All of Phoebe’s articulation is from the waist up. The neck is ball jointed, the arms have ball joints in the shoulders, swivels in the biceps and wrists, and hinged elbows. The figure can also swivel at the waist. From the waist down, she’s totally static, and since the bottoms of her feet aren’t even and there are no joints to tweak, it’s hard to get her to stand. It’s kind of a shame that SOTA went through all the trouble of crafting such a great looking figure, giving her solid articulation for her upper half and then skimping out on the legs. A couple of simple cuts in the hips and knee hinges would have gone a long way.

Phoebe includes one of four pieces needed to complete the Attic display base, although it’s designed so that it could be used to display the figure by itself. I’ve got to hand it to SOTA, this is one impressive extra. It comes in two pieces, so you just have to secure the wall to the floor. There are screws included, but they really aren’t necessary. The wall includes a stained glass window in semi-translucent plastic and a chest of drawers with a box on top of it. The floor has a partial rug painted onto it. Both the floor and the furniture are wonderfully sculpted with wood grain patterns. You can actually see all the floorboards. It’s really nice work! You also get a book stand and a spell book.

In the end, this figure is pretty good, but the extras are fantastic. It seems crazy to me that SOTA put so much work into this line. I know the show ran for a while, but to go all out like this for what they had to know would be niche collectibles even by action figure standards. I’d kill to get a piece-together display like this in one of the figure lines I collect. Hell, look at what I went through to finish the Hall of Justice! Unfortunately, I’m now faced with the decision on whether or not to hunt down the other three figures in this series. I can take or leave the figures, but for some reason, I really want to build this fricken Attic. In the end, though, I think the high prices of the figures will keep me in check.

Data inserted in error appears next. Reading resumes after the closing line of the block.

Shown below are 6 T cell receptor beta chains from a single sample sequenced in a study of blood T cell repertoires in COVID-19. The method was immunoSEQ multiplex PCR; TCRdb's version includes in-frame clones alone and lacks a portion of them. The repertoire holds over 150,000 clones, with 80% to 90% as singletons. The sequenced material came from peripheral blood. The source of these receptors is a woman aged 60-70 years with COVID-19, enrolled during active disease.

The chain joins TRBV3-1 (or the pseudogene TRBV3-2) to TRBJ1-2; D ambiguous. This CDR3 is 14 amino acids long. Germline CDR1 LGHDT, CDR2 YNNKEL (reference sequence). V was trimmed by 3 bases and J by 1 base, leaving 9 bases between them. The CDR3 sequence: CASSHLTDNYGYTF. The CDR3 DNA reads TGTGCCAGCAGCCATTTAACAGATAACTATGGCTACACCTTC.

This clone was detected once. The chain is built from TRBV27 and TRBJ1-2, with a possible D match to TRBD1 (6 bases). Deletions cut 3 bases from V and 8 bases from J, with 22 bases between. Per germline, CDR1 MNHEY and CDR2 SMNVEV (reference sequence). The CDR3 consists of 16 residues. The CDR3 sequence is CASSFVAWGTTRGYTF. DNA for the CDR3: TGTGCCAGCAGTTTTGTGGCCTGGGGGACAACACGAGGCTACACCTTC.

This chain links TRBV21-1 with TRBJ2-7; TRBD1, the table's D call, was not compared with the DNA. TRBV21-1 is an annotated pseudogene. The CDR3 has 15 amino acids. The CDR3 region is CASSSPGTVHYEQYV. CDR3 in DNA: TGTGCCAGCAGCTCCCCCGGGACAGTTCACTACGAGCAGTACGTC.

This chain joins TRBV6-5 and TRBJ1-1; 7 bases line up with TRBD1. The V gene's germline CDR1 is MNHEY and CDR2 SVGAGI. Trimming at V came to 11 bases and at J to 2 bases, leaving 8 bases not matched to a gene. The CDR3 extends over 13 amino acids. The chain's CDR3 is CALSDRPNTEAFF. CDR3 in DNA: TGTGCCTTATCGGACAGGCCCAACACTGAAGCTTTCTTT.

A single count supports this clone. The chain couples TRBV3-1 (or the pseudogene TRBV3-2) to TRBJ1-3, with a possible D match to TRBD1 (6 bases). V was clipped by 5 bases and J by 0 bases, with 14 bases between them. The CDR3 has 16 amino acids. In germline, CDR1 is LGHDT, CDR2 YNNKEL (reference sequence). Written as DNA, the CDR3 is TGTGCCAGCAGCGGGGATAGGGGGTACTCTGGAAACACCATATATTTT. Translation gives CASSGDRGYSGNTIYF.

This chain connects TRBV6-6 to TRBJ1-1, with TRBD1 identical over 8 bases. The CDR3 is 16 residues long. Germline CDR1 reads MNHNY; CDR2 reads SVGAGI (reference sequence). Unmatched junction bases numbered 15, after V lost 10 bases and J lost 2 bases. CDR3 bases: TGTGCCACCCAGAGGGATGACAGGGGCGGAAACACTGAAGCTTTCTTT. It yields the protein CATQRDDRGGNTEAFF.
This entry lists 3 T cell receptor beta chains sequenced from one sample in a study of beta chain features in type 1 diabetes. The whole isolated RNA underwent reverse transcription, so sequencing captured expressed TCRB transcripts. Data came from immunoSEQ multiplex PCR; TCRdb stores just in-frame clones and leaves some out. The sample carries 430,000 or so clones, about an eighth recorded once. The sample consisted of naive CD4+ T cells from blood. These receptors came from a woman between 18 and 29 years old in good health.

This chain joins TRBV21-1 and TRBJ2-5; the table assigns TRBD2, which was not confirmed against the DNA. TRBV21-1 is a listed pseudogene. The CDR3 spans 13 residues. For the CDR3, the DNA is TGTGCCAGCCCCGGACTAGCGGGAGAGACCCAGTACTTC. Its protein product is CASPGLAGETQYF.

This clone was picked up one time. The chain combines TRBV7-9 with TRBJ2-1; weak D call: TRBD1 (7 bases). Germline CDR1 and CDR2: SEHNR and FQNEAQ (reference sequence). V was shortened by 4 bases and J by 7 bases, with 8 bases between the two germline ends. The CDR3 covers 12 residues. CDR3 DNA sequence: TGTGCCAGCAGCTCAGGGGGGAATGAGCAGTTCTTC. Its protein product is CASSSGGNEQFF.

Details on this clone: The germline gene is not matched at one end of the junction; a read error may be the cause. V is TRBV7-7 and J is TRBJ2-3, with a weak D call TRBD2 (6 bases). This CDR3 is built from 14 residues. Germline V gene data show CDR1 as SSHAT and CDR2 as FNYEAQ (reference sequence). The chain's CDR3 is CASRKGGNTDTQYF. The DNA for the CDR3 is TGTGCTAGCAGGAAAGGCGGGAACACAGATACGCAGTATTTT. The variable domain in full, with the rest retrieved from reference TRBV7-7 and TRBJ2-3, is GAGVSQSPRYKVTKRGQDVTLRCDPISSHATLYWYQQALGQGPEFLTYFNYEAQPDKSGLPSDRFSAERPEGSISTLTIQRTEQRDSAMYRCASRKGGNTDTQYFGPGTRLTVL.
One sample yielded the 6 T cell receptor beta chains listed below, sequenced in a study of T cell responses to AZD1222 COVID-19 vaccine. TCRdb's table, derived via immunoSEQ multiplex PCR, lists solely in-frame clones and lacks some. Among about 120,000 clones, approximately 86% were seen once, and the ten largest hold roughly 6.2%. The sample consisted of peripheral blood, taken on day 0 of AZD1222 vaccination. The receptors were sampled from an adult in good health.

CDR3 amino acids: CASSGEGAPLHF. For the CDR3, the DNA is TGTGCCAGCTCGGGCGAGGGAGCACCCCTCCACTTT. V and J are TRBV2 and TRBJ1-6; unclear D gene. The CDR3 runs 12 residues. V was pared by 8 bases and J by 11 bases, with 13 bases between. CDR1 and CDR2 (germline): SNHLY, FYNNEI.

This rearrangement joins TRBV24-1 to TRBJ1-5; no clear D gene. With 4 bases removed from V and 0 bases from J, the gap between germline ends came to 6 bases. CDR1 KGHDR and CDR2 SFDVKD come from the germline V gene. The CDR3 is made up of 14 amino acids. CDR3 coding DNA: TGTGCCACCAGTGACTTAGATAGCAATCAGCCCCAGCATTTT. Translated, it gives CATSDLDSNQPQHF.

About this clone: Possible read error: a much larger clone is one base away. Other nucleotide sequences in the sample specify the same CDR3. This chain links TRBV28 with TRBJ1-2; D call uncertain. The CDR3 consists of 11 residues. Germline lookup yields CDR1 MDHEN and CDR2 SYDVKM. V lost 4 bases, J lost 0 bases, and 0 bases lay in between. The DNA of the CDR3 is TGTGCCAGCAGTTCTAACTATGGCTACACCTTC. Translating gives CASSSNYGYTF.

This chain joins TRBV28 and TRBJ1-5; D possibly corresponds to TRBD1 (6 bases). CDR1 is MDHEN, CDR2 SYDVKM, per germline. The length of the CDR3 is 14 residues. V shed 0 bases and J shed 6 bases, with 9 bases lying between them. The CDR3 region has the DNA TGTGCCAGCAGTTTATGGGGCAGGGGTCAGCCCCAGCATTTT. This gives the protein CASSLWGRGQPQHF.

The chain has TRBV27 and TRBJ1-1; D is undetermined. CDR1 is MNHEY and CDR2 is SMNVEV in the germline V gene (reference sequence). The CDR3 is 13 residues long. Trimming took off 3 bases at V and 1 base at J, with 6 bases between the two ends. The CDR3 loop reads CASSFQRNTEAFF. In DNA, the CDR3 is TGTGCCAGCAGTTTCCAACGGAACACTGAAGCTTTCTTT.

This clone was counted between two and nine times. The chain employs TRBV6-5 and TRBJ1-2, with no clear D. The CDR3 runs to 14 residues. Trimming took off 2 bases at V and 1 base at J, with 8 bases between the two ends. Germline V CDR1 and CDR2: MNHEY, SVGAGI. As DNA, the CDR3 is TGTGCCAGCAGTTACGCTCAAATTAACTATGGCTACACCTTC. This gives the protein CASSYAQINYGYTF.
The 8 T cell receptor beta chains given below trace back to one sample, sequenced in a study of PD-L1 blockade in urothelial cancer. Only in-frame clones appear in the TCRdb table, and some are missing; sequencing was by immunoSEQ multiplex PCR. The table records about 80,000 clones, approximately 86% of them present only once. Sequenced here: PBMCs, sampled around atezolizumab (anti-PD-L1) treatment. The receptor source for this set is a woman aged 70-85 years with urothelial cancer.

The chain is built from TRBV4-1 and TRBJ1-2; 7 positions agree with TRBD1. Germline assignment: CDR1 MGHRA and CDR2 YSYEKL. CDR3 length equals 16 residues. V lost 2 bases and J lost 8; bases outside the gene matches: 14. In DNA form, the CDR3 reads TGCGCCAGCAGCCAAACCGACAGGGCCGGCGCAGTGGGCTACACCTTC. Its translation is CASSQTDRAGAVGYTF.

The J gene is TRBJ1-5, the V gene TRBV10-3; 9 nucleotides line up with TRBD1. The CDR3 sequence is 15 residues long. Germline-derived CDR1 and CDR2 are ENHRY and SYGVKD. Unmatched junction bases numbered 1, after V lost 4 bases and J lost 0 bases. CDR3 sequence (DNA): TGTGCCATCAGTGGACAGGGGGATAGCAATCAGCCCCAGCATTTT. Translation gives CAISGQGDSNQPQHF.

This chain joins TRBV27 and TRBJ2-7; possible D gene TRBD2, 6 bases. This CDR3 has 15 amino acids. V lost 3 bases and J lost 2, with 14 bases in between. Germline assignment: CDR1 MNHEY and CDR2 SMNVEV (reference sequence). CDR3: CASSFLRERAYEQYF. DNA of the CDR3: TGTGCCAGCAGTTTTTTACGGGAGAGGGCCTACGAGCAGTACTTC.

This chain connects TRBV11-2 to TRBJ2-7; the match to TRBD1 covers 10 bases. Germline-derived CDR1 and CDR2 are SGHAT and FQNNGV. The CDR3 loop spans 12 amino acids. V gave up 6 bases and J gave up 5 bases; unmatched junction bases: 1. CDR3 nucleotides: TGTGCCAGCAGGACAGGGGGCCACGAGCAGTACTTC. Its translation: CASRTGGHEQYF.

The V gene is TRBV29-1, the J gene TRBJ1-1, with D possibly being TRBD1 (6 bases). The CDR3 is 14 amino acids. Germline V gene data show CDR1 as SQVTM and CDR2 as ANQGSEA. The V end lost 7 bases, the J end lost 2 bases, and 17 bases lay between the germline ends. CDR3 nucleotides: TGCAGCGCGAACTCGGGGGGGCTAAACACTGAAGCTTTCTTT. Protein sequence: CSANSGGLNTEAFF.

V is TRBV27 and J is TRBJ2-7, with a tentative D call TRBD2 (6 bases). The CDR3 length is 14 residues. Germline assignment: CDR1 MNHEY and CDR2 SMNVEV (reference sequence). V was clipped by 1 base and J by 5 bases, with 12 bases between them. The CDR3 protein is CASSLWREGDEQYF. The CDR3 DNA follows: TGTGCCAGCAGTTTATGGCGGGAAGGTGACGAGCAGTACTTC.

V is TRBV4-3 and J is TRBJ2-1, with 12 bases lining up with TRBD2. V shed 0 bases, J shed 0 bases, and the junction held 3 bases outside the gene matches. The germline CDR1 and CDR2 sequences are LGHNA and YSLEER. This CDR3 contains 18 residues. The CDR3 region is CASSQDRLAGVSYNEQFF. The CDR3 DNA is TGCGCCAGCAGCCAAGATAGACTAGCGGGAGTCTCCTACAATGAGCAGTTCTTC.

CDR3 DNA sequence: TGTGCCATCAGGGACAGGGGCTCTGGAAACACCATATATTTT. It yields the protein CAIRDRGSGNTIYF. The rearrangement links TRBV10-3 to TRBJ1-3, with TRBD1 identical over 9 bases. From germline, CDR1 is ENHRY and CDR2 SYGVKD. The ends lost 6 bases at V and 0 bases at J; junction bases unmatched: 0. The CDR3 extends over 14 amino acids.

Tomorrow, we’ll check out the Series 2 figure, Piper.

FigureFan’s Collectibles & Toy Show Excursion Week!

[Hey guys! It seems like an eternity since I was at this Toy Show. You see, this week was originally supposed to be last week, but with the Matty Collector Haul coming in when it did, I bumped it from last week to this week. Got it? Good! Let’s go…]

Toy Shows are a pretty big deal for me, because I live in a pretty crappy area for toy hunting. Every once in a while the local Expo Hall or Fairgrounds does an Antique/Collectibles/Flea Market type show that advertises toys and I go and have a gander. These almost always turn out to be a huge disappointment, with tables of cobbled together 12-inch GI Joes, incomplete Megos, and lots of beat-to-hell metal trains and cars. If I can find a dealer selling figures, I’ll sometimes wind up buying a couple things just so I don’t leave empty handed, but for the most part, all I get out of it is a cold hot dog and a warm can of soda. One of the few things I miss about living in the Northeast was you could find shows like this every couple of months, but down here? Bubkis!

This show, however, was considerably better, as this was an actual “Toy & Collectible Show” and it lived up to its name. There were tables with shiny mint-in-package goodies, totes full of loose crap, and everything in between! I found some really cool stuff that I needed for my collection, and some other stuff I bought just because the prices were really good and I thought I might like writing about them. A couple of weeks ago I covered about half of my Star Trek haul from the show, so this week I’ll be covering some of the other stuff I picked up.

On a depressing side note, I had a chat with one of the fellows that organized it and he said it was unlikely to be a repeat performance. He said it was a big hassle to get the dealers to come and that the first day of the show produced disappointing interest and not much in the way of sales. I can’t say as I’m surprised due to the geriatric nature of the community here, but I would have been really happy had it blossomed into an annual gig.